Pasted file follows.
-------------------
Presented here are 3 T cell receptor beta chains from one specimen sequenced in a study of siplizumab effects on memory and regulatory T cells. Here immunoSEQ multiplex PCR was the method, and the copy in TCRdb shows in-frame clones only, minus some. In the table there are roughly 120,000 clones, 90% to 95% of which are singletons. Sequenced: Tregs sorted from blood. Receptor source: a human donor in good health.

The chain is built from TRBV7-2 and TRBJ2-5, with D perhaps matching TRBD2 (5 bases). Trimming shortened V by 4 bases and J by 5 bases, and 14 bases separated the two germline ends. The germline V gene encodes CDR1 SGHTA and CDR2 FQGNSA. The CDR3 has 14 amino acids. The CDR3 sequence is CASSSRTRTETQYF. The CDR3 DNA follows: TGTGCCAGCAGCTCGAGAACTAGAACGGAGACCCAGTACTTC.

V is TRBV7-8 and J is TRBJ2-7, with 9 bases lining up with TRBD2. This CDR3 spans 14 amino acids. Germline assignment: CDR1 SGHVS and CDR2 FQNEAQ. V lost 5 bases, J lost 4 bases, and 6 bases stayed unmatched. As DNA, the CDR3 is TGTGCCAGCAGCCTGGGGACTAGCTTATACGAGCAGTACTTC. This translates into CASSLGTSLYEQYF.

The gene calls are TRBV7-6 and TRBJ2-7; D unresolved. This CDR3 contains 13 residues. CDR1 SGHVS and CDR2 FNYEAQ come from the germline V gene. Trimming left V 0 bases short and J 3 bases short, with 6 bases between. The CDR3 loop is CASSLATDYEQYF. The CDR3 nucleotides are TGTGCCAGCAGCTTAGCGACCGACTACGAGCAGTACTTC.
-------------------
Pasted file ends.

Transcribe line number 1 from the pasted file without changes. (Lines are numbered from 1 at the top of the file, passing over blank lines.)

Presented here are 3 T cell receptor beta chains from one specimen sequenced in a study of siplizumab effects on memory and regulatory T cells. Here immunoSEQ multiplex PCR was the method, and the copy in TCRdb shows in-frame clones only, minus some. In the table there are roughly 120,000 clones, 90% to 95% of which are singletons. Sequenced: Tregs sorted from blood. Receptor source: a human donor in good health.